© Amy Walters computer security
© Amy Walters

Sniffer dogs are straining at the leash to reinforce air cargo security in the US.

On the other hand, the dearth of funding for the Transportation Security Agency (TSA) is about to make life more difficult for forwarders, as the agency’s interface will no longer support a range of web browsers for access.

Come August 15, some cargo agents will no longer be able to access TSA platforms, including the Indirect Air Carrier Management System (IACMS) and the Known Shipper Management System (KSMS).

According to the US Airforwarders’ Association, the two platforms are the primary interfaces to transact annual certification validations, authorised representative listings, known shipper validations, security threat assessments and the viewing of alerts containing ‘Sensitive Security Information’.

“Any average forwarder will use the systems many times each week for these purposes; an experience that under the best of circumstances can be a challenge,”said Brandon Fried, the association’s executive director.

Under orders from the Department of Homeland Security (DHS), where it is housed, the TSA is limiting access to its web platforms to users that employ Microsoft Internet Explorer 11 browsers as of August 15. Companies that use other web browsers, like Chrome, Safari or Firefox, will have problems using the IACMS and KSMS platforms.

The TSA justified the decision with financial constraints. It said ongoing support for other browsers would substantially increase costs. As Microsoft products are widely used in departments of the DHS, Internet Explorer 11 was chosen as the browser of choice.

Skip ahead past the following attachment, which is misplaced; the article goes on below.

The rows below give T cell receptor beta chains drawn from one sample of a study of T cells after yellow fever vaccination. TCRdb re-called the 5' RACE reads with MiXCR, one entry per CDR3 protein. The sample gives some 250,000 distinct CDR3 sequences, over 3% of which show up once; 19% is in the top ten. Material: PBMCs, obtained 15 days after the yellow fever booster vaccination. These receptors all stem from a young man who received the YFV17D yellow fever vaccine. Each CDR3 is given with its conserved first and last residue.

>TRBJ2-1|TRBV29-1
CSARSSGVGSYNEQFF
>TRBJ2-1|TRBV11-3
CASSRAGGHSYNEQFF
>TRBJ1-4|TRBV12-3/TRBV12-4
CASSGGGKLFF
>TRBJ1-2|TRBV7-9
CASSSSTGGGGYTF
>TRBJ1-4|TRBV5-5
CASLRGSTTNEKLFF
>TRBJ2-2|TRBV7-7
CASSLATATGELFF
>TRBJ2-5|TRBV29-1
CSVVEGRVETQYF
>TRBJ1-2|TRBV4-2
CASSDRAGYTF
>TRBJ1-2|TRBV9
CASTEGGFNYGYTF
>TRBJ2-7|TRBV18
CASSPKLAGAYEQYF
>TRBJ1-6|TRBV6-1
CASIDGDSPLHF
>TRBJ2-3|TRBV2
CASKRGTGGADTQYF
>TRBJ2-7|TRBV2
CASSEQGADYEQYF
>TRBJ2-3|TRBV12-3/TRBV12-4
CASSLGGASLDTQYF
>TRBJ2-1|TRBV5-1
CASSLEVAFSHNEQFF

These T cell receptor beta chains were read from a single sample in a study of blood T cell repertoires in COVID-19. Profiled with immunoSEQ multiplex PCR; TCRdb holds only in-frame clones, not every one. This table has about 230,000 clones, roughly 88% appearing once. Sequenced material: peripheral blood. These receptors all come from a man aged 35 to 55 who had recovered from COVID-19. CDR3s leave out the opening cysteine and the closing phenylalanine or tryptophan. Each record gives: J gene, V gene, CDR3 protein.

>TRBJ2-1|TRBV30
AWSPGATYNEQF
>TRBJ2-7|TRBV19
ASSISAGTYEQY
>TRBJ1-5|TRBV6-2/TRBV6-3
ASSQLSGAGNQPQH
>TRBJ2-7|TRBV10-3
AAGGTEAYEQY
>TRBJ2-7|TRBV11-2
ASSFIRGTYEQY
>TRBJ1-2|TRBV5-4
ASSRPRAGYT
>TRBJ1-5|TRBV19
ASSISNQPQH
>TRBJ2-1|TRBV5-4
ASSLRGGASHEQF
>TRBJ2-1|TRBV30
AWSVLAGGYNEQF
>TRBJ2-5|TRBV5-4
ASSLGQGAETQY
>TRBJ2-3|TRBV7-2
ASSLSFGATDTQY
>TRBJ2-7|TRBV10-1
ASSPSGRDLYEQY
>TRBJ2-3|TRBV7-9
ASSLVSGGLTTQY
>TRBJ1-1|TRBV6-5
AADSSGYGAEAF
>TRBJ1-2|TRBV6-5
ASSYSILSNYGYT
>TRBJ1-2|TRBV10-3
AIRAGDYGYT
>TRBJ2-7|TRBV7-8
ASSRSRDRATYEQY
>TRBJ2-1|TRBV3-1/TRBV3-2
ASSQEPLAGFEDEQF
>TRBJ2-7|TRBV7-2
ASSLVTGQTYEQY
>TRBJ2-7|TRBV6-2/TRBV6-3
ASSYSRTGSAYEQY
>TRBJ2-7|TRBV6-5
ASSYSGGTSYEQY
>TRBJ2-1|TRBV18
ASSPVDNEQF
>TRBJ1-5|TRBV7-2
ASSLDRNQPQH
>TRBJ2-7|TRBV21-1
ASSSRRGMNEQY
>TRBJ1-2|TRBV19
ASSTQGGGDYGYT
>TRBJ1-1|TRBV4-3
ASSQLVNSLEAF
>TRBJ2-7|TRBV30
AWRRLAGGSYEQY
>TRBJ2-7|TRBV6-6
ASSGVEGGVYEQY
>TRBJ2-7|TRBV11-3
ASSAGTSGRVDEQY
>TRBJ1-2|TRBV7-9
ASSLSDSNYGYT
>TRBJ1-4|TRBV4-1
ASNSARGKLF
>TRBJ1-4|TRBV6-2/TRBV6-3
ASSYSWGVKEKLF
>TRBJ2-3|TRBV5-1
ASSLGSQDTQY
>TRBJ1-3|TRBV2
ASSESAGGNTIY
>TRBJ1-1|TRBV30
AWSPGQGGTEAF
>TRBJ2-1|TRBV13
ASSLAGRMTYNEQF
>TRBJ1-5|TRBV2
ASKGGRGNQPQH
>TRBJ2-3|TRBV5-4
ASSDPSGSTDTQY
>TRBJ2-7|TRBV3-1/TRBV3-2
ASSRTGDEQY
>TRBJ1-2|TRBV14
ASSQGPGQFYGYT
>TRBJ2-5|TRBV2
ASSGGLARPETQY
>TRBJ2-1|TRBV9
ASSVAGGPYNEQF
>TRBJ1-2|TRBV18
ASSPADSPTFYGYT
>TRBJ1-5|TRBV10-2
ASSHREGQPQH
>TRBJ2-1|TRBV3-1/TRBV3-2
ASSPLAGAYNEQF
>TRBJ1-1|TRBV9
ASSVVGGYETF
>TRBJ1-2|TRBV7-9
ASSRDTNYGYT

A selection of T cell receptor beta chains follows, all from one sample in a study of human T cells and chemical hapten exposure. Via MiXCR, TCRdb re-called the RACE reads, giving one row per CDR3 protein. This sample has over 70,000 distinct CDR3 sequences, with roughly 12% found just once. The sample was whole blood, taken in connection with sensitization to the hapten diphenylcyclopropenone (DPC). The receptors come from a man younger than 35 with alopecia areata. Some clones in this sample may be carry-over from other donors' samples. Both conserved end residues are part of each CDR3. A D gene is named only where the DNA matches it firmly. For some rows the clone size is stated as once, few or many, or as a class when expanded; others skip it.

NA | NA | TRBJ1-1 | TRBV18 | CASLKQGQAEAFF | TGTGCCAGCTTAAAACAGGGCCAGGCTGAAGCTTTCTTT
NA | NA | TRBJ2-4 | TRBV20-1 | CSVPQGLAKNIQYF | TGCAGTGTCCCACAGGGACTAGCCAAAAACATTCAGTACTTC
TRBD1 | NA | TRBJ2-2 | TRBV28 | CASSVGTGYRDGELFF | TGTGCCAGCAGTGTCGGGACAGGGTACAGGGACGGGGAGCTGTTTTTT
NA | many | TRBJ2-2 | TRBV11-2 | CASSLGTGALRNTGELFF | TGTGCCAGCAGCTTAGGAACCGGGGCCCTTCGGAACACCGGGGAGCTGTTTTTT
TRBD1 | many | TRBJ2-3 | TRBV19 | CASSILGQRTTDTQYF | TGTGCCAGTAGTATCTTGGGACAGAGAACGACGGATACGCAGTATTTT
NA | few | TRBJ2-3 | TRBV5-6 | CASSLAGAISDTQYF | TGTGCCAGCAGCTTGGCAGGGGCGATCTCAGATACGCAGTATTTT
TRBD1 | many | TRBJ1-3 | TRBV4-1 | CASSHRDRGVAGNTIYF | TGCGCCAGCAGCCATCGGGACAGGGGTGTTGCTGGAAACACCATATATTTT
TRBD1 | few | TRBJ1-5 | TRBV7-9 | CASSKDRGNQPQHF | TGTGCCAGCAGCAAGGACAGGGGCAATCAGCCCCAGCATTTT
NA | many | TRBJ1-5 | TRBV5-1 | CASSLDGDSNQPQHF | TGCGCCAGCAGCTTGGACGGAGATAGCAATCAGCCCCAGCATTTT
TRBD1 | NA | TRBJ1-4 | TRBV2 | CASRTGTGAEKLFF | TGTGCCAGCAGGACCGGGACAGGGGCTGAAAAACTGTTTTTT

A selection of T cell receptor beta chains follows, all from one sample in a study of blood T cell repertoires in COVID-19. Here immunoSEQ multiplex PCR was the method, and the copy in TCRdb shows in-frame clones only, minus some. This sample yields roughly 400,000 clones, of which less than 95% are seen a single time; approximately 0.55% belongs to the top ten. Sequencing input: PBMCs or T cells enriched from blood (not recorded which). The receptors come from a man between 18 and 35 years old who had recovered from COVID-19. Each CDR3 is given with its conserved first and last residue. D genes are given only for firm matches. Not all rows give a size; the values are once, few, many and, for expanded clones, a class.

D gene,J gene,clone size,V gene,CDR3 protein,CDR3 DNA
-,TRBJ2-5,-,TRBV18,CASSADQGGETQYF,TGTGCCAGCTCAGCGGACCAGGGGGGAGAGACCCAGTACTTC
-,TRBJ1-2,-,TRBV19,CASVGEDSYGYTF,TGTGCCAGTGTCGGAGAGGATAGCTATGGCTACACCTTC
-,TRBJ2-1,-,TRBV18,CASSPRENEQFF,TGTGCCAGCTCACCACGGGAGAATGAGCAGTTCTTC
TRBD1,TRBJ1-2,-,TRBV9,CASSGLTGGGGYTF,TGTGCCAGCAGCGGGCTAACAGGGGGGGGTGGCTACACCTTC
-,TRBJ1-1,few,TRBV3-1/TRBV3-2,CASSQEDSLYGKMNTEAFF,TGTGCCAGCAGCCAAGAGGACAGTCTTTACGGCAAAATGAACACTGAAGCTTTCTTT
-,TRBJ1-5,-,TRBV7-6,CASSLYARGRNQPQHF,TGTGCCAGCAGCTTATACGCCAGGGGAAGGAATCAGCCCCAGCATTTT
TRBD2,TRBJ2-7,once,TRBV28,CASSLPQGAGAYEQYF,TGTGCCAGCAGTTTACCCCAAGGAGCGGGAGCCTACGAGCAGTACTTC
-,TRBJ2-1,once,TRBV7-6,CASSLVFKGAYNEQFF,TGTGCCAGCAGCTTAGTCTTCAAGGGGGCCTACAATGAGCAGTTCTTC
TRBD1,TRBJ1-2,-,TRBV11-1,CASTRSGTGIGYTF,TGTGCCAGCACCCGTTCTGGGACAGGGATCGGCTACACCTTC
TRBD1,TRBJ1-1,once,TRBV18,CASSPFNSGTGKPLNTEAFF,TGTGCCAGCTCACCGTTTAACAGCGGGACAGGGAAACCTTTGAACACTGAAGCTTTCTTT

The agency has assured the Airforwarders’ Association that it will support Internet Explorer 11 for at least the next five years.

Already, ahead of the official cutoff date, AfA members that use Safari or Chrome have reported issues with the IACMS and KSMS platforms. The browsers work for general access to view alerts, but processing security threat assessments and other transactions has been more challenging.

“This issue is a result of insufficient investment in DHS technology platforms required to meet modern-day realities,” said Mr Fried.

Insufficient funding for the TSA has been a long-standing bugbear for the air cargo industry. A report produced by the Office of the Inspector General in 2009 drew attention to technical problems with the TSA’s KSMS platform.

Despite subsequent efforts to improve both the KSMS and IACMS, both systems still suffer technical issues causing delays in the known shipper vetting process and hampering access to belly capacity on passenger flights for forwarders. Response times and turnarounds are too slow to meet the requirements of today’s expedited supply chains, the AfA claims.

The TSA is displaying better momentum in the push to allow privately operated canine inspection of air cargo to beef up security.

“They told us ‘noses on boxes by December 31’. It looks like they are on target with that expectation,” Mr Fried reported.

Forwarders, airlines and handlers have lobbied hard for the admission of private canine screening to add a much needed further layer to security. The rise in air cargo volumes over the past two years has added urgency to their clamour.

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